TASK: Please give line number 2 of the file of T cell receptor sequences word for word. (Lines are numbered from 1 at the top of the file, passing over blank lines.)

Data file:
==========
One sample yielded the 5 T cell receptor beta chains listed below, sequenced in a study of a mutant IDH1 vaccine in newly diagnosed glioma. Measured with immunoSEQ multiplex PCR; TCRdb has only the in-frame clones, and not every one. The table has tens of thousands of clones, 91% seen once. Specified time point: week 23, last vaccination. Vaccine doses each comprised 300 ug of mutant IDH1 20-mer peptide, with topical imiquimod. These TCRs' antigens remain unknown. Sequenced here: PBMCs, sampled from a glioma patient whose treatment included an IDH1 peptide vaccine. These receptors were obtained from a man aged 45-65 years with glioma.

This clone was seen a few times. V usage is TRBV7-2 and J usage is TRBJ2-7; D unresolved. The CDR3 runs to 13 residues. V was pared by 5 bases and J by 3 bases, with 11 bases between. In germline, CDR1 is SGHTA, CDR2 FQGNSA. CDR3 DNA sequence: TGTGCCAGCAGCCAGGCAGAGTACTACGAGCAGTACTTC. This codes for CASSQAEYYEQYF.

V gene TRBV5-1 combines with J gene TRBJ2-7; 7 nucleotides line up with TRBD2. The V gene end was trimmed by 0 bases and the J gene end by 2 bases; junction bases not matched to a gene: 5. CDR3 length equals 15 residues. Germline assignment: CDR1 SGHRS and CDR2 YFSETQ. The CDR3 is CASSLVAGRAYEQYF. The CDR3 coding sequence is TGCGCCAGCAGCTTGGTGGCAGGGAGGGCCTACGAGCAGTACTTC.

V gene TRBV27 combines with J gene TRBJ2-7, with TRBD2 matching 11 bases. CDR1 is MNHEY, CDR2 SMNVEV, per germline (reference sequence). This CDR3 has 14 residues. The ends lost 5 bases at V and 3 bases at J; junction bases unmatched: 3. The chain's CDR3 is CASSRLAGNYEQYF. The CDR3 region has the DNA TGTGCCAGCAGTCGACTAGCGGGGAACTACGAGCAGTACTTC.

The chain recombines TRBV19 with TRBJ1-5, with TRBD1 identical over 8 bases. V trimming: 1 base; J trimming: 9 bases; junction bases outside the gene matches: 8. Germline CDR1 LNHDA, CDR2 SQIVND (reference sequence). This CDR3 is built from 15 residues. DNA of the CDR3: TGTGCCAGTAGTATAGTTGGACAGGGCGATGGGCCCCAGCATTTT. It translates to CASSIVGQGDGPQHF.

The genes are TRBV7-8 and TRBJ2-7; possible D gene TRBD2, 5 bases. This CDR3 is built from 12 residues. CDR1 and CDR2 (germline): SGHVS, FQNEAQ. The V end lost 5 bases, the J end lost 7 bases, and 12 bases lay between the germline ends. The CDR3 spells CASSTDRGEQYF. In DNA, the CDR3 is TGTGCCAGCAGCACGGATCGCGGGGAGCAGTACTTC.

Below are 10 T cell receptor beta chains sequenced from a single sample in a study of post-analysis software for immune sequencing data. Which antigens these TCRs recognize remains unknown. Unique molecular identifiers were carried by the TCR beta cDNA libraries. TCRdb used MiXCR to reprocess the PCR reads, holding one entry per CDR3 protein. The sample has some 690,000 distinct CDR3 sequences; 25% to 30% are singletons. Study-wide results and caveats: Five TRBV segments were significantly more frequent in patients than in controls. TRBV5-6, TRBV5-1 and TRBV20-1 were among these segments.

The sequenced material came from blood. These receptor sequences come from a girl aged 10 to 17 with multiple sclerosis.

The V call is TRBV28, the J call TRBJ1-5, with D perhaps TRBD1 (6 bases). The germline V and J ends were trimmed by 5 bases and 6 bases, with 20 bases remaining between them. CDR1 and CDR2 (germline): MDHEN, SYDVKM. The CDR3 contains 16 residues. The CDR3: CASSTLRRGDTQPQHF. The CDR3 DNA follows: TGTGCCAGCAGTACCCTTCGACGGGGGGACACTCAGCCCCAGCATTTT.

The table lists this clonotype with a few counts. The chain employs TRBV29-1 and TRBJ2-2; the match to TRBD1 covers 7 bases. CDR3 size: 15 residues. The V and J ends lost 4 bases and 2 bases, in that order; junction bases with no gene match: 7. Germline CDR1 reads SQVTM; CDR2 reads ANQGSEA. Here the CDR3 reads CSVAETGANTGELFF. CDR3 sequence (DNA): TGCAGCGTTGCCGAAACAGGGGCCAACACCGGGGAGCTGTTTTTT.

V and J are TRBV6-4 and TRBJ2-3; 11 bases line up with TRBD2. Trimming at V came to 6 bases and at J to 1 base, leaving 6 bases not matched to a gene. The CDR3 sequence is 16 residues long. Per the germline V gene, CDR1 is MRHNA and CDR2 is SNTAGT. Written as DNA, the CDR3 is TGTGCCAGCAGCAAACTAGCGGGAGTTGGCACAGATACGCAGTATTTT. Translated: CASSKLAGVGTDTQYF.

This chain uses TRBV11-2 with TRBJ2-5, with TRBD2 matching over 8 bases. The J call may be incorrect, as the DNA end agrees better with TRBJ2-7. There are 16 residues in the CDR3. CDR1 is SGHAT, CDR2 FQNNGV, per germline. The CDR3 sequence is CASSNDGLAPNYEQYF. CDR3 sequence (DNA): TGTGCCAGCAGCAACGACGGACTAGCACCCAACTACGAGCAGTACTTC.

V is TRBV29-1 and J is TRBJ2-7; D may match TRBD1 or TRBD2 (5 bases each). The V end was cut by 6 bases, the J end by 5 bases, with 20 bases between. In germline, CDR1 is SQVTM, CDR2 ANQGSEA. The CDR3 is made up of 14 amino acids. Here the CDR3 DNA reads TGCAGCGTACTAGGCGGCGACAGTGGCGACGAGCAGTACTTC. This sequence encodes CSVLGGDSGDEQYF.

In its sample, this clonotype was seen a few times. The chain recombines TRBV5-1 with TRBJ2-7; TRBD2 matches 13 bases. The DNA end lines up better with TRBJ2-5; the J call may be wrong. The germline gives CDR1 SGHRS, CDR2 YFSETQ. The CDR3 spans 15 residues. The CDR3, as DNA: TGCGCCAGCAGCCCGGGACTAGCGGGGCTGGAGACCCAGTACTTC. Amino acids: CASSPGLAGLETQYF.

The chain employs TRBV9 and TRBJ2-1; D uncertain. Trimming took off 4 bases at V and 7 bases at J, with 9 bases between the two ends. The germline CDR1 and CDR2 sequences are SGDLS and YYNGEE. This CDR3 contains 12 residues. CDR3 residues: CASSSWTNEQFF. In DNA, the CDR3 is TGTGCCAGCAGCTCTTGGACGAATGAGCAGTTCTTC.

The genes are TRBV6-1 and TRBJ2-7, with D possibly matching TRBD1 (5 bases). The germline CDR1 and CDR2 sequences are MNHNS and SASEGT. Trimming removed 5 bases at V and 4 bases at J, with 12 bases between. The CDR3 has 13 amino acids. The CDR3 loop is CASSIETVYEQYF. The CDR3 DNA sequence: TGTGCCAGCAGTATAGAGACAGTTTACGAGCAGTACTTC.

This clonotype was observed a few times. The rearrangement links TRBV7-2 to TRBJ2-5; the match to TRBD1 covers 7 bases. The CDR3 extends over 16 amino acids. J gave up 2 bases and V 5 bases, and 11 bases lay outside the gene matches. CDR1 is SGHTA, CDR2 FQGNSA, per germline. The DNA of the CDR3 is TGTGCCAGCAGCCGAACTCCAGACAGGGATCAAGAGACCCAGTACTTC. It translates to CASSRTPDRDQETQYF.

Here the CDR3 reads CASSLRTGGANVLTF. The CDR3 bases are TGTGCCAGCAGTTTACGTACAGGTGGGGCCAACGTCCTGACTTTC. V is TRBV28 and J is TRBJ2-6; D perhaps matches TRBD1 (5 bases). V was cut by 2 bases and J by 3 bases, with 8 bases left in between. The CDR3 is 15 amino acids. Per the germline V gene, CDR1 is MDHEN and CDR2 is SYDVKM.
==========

This clone was seen a few times. V usage is TRBV7-2 and J usage is TRBJ2-7; D unresolved. The CDR3 runs to 13 residues. V was pared by 5 bases and J by 3 bases, with 11 bases between. In germline, CDR1 is SGHTA, CDR2 FQGNSA. CDR3 DNA sequence: TGTGCCAGCAGCCAGGCAGAGTACTACGAGCAGTACTTC. This codes for CASSQAEYYEQYF.